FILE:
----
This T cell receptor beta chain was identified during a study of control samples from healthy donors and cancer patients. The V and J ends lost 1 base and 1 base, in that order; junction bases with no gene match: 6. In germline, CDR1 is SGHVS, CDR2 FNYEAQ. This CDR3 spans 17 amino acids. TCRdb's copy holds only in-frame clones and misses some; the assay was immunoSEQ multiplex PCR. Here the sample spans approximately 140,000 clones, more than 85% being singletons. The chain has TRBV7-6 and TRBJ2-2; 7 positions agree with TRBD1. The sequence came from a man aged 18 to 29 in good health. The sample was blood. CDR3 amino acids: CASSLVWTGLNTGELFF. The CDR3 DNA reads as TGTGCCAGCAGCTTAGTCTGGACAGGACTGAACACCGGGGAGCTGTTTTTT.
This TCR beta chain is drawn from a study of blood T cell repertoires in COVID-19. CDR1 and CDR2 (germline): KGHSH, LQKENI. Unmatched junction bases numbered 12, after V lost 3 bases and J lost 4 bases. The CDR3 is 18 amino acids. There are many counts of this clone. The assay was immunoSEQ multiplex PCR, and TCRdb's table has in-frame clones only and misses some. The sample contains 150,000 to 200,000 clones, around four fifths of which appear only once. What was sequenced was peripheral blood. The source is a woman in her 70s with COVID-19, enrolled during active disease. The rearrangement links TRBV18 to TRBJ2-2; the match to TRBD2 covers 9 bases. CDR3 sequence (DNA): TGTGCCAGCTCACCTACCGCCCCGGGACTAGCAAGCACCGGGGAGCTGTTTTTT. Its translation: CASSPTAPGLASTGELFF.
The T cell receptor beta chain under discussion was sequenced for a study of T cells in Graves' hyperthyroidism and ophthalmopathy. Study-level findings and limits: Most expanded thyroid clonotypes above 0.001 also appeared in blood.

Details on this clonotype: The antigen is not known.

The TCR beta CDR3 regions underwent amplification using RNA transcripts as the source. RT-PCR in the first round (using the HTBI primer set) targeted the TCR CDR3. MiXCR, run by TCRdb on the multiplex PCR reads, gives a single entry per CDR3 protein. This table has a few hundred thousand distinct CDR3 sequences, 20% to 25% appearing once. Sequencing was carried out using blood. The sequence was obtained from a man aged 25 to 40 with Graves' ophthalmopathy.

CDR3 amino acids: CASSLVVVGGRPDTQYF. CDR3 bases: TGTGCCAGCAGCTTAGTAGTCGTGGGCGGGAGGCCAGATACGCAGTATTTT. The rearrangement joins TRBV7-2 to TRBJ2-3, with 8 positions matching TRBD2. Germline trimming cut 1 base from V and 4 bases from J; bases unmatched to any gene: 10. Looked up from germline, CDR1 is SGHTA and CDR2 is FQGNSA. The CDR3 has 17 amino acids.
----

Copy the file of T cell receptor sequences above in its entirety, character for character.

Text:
This T cell receptor beta chain was identified during a study of control samples from healthy donors and cancer patients. The V and J ends lost 1 base and 1 base, in that order; junction bases with no gene match: 6. In germline, CDR1 is SGHVS, CDR2 FNYEAQ. This CDR3 spans 17 amino acids. TCRdb's copy holds only in-frame clones and misses some; the assay was immunoSEQ multiplex PCR. Here the sample spans approximately 140,000 clones, more than 85% being singletons. The chain has TRBV7-6 and TRBJ2-2; 7 positions agree with TRBD1. The sequence came from a man aged 18 to 29 in good health. The sample was blood. CDR3 amino acids: CASSLVWTGLNTGELFF. The CDR3 DNA reads as TGTGCCAGCAGCTTAGTCTGGACAGGACTGAACACCGGGGAGCTGTTTTTT.
This TCR beta chain is drawn from a study of blood T cell repertoires in COVID-19. CDR1 and CDR2 (germline): KGHSH, LQKENI. Unmatched junction bases numbered 12, after V lost 3 bases and J lost 4 bases. The CDR3 is 18 amino acids. There are many counts of this clone. The assay was immunoSEQ multiplex PCR, and TCRdb's table has in-frame clones only and misses some. The sample contains 150,000 to 200,000 clones, around four fifths of which appear only once. What was sequenced was peripheral blood. The source is a woman in her 70s with COVID-19, enrolled during active disease. The rearrangement links TRBV18 to TRBJ2-2; the match to TRBD2 covers 9 bases. CDR3 sequence (DNA): TGTGCCAGCTCACCTACCGCCCCGGGACTAGCAAGCACCGGGGAGCTGTTTTTT. Its translation: CASSPTAPGLASTGELFF.
The T cell receptor beta chain under discussion was sequenced for a study of T cells in Graves' hyperthyroidism and ophthalmopathy. Study-level findings and limits: Most expanded thyroid clonotypes above 0.001 also appeared in blood.

Details on this clonotype: The antigen is not known.

The TCR beta CDR3 regions underwent amplification using RNA transcripts as the source. RT-PCR in the first round (using the HTBI primer set) targeted the TCR CDR3. MiXCR, run by TCRdb on the multiplex PCR reads, gives a single entry per CDR3 protein. This table has a few hundred thousand distinct CDR3 sequences, 20% to 25% appearing once. Sequencing was carried out using blood. The sequence was obtained from a man aged 25 to 40 with Graves' ophthalmopathy.

CDR3 amino acids: CASSLVVVGGRPDTQYF. CDR3 bases: TGTGCCAGCAGCTTAGTAGTCGTGGGCGGGAGGCCAGATACGCAGTATTTT. The rearrangement joins TRBV7-2 to TRBJ2-3, with 8 positions matching TRBD2. Germline trimming cut 1 base from V and 4 bases from J; bases unmatched to any gene: 10. Looked up from germline, CDR1 is SGHTA and CDR2 is FQGNSA. The CDR3 has 17 amino acids.